As my geek complement to Daffodil Planter’s Daffodil Blogarama and the many other daffodil posts flashing yellow, pale pink, and white over the web, I’m offering a peek into the daffodil world of a hundred years ago.
Although maybe it’s not so geeky, since it’s mostly concentrated on sex. Daffodil sex, that is. Though a man of the cloth, the author of the “Daffodils” book in the British Present-Day Gardening series, Reverend Joseph Jacob, has a passion for breeding. And, even more shockingly, he thinks everyone should share it. “This fascinating pursuit, hobby, or business, to give it names which are appropriate to the different ends in view, is one which I advise every Daffodil cultivator to take up; whether it be for pleasure or with a view to business it is equally alluring and interesting.” (pg. 39) He talks of going from town to town in England, lecturing at daffodil societies, and how the members hung on his lips, asking questions about do-it-yourself breeding.
I wonder if the national convention of the American Daffodil Society will have any similar seminars? These days, we think of daffodil breeding as something only specialists can do, with special equipment and large fields and greenhouses. But, Jacobs says, all we really need are labels and notebooks, plus little boxes for storing and carrying pollen (it’s viable for about two weeks, if you keep it dry and clean in a loosely covered box) and a camel’s hair brush, gently moistened in the mouth so the pollen will stick to it.
‘Minnow’, a miniature unavailable in Jacob’s time
That’s all the physical equipment that’s required. The rest of it lies in knowledge, and patience.
One of the bits of knowledge we need to try our hand at our own hybrids is knowing when the time is ripe for sex. “…the best time for cross-fertilisation is between 10 A.M and 4 P.M….that in cold and sunless weather the operations should be repeated more than once…that the pollen brushes must be kept very clean, and all the pollen of one variety carefully removed before the same brush is used for any other variety; that it is not found necessary in practice to cover the fertilised bloom in any way with glass or muslin; and that, the seed-bearer should be growing in a good open position.” (pg. 44-45)
But the deeper knowledge that’s required, the one all those daffodil societies were swarming around Jacob hoping to get, is the knowledge of family background. Some daffodils are good pollinators, some are not. Since most of the daffodils of a hundred years ago are lost or obscure, I’m going to save his complete lists for the very end of this post, in the hope that some of you have grown the ones I don’t know about, or will be able to point out sources for them.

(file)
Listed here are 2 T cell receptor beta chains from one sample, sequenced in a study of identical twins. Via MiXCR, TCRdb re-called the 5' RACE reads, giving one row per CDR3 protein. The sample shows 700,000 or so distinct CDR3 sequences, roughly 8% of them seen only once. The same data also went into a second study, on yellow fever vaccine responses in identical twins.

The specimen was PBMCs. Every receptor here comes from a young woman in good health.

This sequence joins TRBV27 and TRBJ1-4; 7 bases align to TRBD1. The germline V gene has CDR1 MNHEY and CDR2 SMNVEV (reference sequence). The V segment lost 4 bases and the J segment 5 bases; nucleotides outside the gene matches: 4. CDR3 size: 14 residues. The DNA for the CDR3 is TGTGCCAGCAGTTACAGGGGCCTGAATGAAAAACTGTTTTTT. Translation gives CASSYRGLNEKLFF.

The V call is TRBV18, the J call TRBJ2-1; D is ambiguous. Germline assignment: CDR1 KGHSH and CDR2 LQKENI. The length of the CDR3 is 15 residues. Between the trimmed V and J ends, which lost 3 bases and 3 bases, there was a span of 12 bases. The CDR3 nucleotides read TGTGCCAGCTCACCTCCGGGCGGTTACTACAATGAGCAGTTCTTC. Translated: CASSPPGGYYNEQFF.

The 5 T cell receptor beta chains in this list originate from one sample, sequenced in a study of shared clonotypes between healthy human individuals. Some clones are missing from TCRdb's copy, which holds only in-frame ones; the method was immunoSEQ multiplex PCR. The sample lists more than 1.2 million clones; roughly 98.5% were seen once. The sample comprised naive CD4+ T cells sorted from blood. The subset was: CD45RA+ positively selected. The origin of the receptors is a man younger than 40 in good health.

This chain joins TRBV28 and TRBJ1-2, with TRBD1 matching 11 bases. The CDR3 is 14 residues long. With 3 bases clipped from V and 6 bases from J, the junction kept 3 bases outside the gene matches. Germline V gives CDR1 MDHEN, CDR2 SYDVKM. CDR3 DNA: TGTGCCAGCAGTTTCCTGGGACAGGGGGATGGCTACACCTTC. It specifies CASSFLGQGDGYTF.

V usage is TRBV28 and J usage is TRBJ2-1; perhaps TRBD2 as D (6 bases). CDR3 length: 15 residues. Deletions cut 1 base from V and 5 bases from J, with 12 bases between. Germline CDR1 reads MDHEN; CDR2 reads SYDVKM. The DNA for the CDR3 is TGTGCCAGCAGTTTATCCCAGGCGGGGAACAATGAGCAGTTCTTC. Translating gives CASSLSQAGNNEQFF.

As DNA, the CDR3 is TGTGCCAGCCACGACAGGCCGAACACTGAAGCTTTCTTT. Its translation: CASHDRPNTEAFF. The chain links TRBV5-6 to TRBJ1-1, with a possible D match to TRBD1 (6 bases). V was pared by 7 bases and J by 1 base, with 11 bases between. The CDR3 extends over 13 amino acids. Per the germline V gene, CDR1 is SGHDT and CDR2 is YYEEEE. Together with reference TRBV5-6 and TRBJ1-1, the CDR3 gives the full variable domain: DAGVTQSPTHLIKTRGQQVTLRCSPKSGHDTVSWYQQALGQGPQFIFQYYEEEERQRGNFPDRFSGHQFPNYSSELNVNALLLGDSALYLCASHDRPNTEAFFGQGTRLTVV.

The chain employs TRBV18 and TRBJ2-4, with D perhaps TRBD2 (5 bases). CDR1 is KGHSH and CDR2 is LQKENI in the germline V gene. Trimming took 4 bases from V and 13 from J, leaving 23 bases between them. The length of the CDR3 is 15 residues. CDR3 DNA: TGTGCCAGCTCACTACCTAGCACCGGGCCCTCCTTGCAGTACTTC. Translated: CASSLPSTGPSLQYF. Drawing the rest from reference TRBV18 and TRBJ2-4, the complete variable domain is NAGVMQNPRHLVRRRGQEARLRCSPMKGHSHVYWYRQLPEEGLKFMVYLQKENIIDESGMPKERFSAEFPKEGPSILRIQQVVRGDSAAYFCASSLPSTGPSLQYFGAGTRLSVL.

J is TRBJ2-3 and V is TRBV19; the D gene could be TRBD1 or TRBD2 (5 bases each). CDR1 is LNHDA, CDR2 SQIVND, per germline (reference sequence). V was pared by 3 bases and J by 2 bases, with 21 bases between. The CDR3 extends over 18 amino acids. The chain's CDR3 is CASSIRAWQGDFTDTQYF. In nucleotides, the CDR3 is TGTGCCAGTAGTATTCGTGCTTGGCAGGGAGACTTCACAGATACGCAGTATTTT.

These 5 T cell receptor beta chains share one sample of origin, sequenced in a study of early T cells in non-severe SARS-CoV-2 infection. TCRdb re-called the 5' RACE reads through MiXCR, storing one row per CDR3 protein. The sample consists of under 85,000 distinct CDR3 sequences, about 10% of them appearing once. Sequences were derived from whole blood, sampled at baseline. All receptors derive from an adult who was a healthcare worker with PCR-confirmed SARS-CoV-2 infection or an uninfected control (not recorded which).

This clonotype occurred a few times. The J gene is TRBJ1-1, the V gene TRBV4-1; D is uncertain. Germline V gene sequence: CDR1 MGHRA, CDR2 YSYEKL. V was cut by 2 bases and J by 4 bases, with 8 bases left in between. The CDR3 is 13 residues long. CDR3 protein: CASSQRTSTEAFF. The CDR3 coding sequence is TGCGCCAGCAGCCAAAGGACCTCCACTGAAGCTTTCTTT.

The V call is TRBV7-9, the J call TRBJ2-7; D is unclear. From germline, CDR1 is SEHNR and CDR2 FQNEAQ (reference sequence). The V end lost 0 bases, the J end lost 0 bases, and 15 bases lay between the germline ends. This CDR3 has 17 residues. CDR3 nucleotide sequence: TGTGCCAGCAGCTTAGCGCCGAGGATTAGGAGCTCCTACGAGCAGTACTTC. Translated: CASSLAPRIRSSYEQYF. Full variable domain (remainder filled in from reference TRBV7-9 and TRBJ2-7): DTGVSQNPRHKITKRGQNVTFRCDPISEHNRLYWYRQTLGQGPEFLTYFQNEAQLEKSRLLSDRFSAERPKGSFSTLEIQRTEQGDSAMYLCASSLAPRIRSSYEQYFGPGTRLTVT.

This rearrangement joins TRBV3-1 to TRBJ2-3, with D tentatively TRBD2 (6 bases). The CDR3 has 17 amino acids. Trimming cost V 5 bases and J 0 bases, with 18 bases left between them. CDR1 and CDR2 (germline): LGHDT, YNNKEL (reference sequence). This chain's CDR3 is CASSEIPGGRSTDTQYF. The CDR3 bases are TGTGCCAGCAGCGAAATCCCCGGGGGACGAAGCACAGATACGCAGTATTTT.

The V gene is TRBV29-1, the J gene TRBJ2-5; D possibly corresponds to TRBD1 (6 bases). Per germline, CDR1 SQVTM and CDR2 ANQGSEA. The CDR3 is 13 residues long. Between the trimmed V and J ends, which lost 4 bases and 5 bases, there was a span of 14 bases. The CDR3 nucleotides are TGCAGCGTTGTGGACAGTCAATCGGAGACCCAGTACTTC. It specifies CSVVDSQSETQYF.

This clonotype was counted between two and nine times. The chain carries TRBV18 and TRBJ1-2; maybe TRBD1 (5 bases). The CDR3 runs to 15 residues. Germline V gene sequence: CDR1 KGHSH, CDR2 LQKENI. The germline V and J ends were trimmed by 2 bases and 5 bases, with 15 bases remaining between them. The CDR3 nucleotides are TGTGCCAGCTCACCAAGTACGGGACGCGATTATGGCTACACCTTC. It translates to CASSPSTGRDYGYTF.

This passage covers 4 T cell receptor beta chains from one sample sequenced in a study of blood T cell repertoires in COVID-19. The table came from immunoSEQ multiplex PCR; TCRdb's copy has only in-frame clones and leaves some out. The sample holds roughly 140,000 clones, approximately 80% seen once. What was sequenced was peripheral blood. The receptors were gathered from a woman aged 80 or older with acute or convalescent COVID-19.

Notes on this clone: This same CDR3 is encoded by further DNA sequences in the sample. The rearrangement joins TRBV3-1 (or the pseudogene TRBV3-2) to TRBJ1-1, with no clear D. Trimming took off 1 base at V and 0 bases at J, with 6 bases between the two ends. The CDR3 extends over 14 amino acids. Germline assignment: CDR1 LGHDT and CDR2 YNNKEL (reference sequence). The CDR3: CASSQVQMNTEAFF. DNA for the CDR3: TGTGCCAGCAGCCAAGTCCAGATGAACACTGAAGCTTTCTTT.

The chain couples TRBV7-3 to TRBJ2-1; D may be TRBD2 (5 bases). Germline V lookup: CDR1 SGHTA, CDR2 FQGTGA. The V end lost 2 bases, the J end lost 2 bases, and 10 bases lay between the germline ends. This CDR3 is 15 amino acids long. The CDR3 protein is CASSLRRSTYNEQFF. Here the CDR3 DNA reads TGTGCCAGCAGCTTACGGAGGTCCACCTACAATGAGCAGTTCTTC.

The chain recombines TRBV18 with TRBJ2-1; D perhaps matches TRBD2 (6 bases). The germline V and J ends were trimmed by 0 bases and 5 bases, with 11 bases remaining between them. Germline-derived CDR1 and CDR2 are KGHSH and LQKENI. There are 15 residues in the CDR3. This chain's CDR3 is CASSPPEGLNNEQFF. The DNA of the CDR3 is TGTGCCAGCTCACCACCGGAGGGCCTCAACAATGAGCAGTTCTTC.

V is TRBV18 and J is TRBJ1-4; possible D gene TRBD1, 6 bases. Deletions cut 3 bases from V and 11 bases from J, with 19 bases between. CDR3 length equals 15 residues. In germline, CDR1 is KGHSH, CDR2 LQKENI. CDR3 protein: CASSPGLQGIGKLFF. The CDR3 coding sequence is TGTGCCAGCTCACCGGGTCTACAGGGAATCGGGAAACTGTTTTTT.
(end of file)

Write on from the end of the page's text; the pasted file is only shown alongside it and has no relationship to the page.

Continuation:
From his list of “Potent Pollen-Parents” (I told you it was about sex), only a few remain that are available today: all the poet varieties, W.P. Milner, and King Alfred. (King Alfred, as I’ve explained before, is an antique daffodil that’s actually hard to find. If you read the fine type, you will see that below most ‘King Alfred’ blurbs is “King Alfred type”, which basically means any yellow trumpet daffodil that looks more or less like King Alfred and is cheap in production. They may not have the same pollen potency as their predecessor.)
King Alfred is also on the list of “Good Seed-Bearers”, as are most of the poet varieties. Golden Spur, another good seeder, is available through Old House Gardens, as is Lily Langtry. (I’ve grown Golden Spur, a simple yellow trumpet that makes the modern ones look a bit as if they’re on steroids; I have yet to make the acquaintance of the divine Mrs. Langtry.)
Of the “Shy Seeders” I recognize only Maximus (also available at OHG) and Empress, a daffodil I have admired but never bought due to price (I save my most extravagant bulb purchases for tulips, it seems. I might as well admit my prejudice; I have favorite children in the garden).
Amateur breeders today may have a harder time finding this kind of information, as breeding has become something specialized and hard in our minds. It’s making me wonder if a little diligent research among breeders might be a good idea.
But research won’t give me the final attribute I need for breeding: patience. “The one great drawback that can be urged against [breeding] is the time that must necessarily elapse between the seed-sowing and the harvest. From four to six or seven years is a long time to wait for results, but, as the oft-repeated quotation from old Philip Miller (1733) says, ‘After the first five years are past, if there be seeds sown every year, there will be annually a succession of flowers to show themselves; so that there will be a continual expectation, which will take off the tediousness which, during the first five years, might be very troublesome to some persons…’ ” (pg. 39-40)
Is it any wonder that I love old garden books? Where in modern literature would we find someone urging us, urging anyone, to go out in the garden with a camel’s hair brush and start our own hybrids? Even if it takes seven years. And why not follow these old urgings? Many things have changed in the last hundred years, but, as a look at the emerging spring around us will show, sex still goes on in the same old way.
‘Colleen Bawn’ – an antique now, but still in the future in Jacob’s day
Reverend Joseph Jacob’s Lists of Breeding Daffodils
(I don’t know what the ordering system for these lists is; clearly, not alphabetical. Maybe order of bloom time?)
List of Thirty Good Seed-Bearers:
Duke of Bedford
Lady Margaret Boscawen
Mrs. R. Sydenham
Madame de Graaff
Most of the Poet varieties
Glory of Nordwijk
Mrs. Walter Ware
List of Shy Seeders
Glory of Leiden
Duchess of Westminster
Madame de Graaff
All the Poet varieties
Poetarum (for its colour)